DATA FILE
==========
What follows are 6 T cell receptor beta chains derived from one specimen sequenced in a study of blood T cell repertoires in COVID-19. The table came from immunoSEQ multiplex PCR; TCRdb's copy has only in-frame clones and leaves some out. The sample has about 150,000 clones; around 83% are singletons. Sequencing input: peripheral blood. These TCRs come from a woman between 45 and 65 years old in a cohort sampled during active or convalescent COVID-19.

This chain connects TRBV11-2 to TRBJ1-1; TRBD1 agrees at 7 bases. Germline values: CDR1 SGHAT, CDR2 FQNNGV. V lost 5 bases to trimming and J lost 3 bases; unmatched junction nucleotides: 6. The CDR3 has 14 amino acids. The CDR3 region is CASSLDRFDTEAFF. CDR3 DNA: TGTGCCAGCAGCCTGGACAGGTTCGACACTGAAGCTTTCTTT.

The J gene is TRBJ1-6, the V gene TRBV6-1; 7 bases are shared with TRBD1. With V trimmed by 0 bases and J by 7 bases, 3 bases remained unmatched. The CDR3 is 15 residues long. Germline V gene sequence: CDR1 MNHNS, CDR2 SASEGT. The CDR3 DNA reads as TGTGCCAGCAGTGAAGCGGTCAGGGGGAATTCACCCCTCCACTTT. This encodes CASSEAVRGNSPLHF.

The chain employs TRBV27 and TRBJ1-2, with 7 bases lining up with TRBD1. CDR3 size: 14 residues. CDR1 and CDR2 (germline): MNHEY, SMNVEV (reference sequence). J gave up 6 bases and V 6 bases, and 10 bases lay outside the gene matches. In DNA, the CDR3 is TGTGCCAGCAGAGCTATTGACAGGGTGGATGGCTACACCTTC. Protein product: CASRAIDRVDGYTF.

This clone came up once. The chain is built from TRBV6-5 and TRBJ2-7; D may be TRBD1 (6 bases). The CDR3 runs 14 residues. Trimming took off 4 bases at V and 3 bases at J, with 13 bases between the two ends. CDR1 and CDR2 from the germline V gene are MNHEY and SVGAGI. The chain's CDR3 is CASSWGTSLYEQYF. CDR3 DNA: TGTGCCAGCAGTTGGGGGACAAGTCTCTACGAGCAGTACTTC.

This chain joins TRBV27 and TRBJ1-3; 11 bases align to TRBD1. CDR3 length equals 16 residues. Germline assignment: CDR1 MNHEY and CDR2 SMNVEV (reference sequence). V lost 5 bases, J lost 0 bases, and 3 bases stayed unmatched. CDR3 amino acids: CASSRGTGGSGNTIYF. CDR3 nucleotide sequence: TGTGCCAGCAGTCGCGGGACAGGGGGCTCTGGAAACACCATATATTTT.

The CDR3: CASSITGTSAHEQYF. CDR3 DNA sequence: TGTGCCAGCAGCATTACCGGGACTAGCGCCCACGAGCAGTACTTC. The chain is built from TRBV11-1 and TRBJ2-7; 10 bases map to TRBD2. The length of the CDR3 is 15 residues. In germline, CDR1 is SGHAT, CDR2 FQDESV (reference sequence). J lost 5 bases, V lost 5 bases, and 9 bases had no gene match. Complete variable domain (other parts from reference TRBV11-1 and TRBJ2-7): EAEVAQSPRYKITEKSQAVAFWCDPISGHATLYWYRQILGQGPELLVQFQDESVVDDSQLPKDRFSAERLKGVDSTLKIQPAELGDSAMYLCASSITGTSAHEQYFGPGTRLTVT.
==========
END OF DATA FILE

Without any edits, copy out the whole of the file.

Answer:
What follows are 6 T cell receptor beta chains derived from one specimen sequenced in a study of blood T cell repertoires in COVID-19. The table came from immunoSEQ multiplex PCR; TCRdb's copy has only in-frame clones and leaves some out. The sample has about 150,000 clones; around 83% are singletons. Sequencing input: peripheral blood. These TCRs come from a woman between 45 and 65 years old in a cohort sampled during active or convalescent COVID-19.

This chain connects TRBV11-2 to TRBJ1-1; TRBD1 agrees at 7 bases. Germline values: CDR1 SGHAT, CDR2 FQNNGV. V lost 5 bases to trimming and J lost 3 bases; unmatched junction nucleotides: 6. The CDR3 has 14 amino acids. The CDR3 region is CASSLDRFDTEAFF. CDR3 DNA: TGTGCCAGCAGCCTGGACAGGTTCGACACTGAAGCTTTCTTT.

The J gene is TRBJ1-6, the V gene TRBV6-1; 7 bases are shared with TRBD1. With V trimmed by 0 bases and J by 7 bases, 3 bases remained unmatched. The CDR3 is 15 residues long. Germline V gene sequence: CDR1 MNHNS, CDR2 SASEGT. The CDR3 DNA reads as TGTGCCAGCAGTGAAGCGGTCAGGGGGAATTCACCCCTCCACTTT. This encodes CASSEAVRGNSPLHF.

The chain employs TRBV27 and TRBJ1-2, with 7 bases lining up with TRBD1. CDR3 size: 14 residues. CDR1 and CDR2 (germline): MNHEY, SMNVEV (reference sequence). J gave up 6 bases and V 6 bases, and 10 bases lay outside the gene matches. In DNA, the CDR3 is TGTGCCAGCAGAGCTATTGACAGGGTGGATGGCTACACCTTC. Protein product: CASRAIDRVDGYTF.

This clone came up once. The chain is built from TRBV6-5 and TRBJ2-7; D may be TRBD1 (6 bases). The CDR3 runs 14 residues. Trimming took off 4 bases at V and 3 bases at J, with 13 bases between the two ends. CDR1 and CDR2 from the germline V gene are MNHEY and SVGAGI. The chain's CDR3 is CASSWGTSLYEQYF. CDR3 DNA: TGTGCCAGCAGTTGGGGGACAAGTCTCTACGAGCAGTACTTC.

This chain joins TRBV27 and TRBJ1-3; 11 bases align to TRBD1. CDR3 length equals 16 residues. Germline assignment: CDR1 MNHEY and CDR2 SMNVEV (reference sequence). V lost 5 bases, J lost 0 bases, and 3 bases stayed unmatched. CDR3 amino acids: CASSRGTGGSGNTIYF. CDR3 nucleotide sequence: TGTGCCAGCAGTCGCGGGACAGGGGGCTCTGGAAACACCATATATTTT.

The CDR3: CASSITGTSAHEQYF. CDR3 DNA sequence: TGTGCCAGCAGCATTACCGGGACTAGCGCCCACGAGCAGTACTTC. The chain is built from TRBV11-1 and TRBJ2-7; 10 bases map to TRBD2. The length of the CDR3 is 15 residues. In germline, CDR1 is SGHAT, CDR2 FQDESV (reference sequence). J lost 5 bases, V lost 5 bases, and 9 bases had no gene match. Complete variable domain (other parts from reference TRBV11-1 and TRBJ2-7): EAEVAQSPRYKITEKSQAVAFWCDPISGHATLYWYRQILGQGPELLVQFQDESVVDDSQLPKDRFSAERLKGVDSTLKIQPAELGDSAMYLCASSITGTSAHEQYFGPGTRLTVT.